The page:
U.S. Hispanic consumers continue to grow in numbers. And as predicted, they aren’t shy about flexing their spending muscle. One group in particular, Affluent Hispanics, whose earnings top $100K+ per year, are really tipping the scale. While they currently only represent about 12.2% of Hispanic earners, they punch above their weight as compared to non-Hispanic Affluents when it comes to contributing to overall spending.
In an effort to better understand why that is, we conducted a nationwide study among U.S. Hispanics, zeroing in on four main categories of spending:
- Family activities
- Sporting events
Though the study covered all income levels, the following findings are specifically about Hispanic consumers with a household income of more than $100,000.
In this category, we looked at everything from camping and fishing to gambling and golfing. In many categories (including shopping, cooking, reading books and wine tasting), Affluent Hispanics and non-Hispanics measured out at about the same level of activity. For a few of the activities, such as visiting museums and clipping coupons, non-Hispanics rated higher than Hispanics.
But there were a certain activities where Hispanics outspent their non-Hispanic counterparts, in time and money, such as attending live music events and having gym memberships. Being that Hispanics earning $100K+ a year are on average seven years younger than non-Hispanics in that income bracket, perhaps youth plays a factor here.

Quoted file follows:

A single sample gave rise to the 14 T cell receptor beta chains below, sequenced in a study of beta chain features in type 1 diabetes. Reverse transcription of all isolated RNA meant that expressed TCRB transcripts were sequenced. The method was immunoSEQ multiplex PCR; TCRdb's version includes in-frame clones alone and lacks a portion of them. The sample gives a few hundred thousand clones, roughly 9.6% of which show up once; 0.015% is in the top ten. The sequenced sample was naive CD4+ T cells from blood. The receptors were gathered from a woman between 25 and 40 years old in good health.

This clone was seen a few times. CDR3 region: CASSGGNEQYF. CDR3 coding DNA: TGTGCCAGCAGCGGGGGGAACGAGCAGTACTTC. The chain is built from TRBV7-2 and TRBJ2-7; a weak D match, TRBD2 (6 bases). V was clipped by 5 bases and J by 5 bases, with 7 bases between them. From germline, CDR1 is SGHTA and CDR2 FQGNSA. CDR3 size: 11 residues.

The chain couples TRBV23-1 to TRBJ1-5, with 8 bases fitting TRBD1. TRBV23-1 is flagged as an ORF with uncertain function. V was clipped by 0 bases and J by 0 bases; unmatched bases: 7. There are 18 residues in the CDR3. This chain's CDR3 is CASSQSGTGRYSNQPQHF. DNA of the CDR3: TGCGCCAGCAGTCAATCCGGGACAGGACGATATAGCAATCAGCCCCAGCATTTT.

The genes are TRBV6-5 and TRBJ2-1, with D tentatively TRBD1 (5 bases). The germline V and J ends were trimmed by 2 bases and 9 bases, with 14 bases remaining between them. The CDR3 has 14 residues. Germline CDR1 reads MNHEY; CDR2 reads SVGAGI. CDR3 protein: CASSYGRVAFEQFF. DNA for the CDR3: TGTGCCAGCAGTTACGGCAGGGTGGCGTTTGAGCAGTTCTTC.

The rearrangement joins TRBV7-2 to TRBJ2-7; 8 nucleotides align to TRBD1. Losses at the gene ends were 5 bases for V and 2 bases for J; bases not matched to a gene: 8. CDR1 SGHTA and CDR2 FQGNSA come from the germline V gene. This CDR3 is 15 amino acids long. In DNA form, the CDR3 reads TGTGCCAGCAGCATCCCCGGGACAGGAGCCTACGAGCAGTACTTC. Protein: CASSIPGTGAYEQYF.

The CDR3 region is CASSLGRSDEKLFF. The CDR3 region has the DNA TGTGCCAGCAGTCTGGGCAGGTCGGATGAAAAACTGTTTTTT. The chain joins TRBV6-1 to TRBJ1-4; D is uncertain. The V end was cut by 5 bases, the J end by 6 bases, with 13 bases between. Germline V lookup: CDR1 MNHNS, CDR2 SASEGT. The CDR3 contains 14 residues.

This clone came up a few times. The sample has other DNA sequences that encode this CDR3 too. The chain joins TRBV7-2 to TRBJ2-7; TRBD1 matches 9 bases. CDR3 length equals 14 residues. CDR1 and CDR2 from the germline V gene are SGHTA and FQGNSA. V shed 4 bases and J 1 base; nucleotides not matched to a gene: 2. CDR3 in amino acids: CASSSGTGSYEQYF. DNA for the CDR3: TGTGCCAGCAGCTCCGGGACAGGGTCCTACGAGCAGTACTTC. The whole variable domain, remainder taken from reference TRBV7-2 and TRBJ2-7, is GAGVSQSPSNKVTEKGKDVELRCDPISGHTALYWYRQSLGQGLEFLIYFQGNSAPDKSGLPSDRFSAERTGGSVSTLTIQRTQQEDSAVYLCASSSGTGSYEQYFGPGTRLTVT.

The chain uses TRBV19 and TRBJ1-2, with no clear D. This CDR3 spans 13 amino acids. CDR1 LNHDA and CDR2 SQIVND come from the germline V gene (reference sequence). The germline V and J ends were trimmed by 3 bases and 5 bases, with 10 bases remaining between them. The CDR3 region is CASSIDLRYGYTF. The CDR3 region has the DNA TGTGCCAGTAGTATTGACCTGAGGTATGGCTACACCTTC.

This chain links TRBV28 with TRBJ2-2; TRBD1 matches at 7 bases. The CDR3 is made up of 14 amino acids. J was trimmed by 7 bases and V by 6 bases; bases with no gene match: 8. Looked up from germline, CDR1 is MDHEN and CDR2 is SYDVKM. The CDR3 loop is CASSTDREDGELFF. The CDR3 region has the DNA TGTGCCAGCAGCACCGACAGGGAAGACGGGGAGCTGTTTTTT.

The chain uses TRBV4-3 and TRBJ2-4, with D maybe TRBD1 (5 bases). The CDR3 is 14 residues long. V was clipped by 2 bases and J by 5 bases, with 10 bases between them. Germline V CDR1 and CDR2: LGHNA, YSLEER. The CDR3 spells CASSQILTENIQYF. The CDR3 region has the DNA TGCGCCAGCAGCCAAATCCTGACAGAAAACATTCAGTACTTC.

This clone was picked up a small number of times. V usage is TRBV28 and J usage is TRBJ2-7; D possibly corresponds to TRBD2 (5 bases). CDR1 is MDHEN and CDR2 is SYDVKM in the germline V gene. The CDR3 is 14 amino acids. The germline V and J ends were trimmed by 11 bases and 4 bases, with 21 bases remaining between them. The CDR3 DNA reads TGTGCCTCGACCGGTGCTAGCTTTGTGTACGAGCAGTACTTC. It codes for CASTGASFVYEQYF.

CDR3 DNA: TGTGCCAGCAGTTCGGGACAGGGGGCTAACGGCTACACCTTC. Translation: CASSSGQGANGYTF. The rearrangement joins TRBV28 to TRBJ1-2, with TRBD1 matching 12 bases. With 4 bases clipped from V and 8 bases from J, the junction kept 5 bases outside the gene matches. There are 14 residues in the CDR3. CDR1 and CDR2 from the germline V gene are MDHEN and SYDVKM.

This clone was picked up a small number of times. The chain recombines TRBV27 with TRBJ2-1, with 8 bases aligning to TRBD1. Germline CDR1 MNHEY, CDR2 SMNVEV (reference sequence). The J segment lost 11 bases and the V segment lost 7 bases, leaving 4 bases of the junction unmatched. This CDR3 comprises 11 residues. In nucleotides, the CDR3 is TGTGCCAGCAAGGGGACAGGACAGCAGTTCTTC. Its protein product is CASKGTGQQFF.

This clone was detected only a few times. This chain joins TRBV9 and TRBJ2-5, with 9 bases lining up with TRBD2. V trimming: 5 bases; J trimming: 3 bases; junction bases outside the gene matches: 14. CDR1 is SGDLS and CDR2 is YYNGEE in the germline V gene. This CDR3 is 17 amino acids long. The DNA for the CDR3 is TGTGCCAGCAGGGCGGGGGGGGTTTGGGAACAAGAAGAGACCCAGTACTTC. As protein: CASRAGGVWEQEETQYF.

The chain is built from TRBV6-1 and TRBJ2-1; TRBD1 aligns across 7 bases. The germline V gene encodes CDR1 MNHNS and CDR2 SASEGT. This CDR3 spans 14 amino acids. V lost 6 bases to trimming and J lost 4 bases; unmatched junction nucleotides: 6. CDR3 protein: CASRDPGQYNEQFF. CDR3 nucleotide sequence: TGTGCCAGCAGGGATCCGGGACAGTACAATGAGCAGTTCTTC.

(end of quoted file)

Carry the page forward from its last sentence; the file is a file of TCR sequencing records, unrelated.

Everyone likes to get away, but the study suggests that Affluent Hispanics rank vacationing high on the priority list.
In fact, 23% of affluent Hispanics take five or more vacation each year – compared to just 9% for non-Hispanics. And when it comes to really getting away, 44% of Hispanics travel internationally, 9% more than non-Hispanics. And it’s not just frequency.
Affluent Hispanics tend to also spend more on vacations vs. non-Hispanics. On average, affluent Hispanics spend 29.7% more for a domestic vacation and 25% more for one out of the country. This increase in spending may also be a function of larger family sizes among Hispanics.
To read the rest of the article on MediaPost, click here.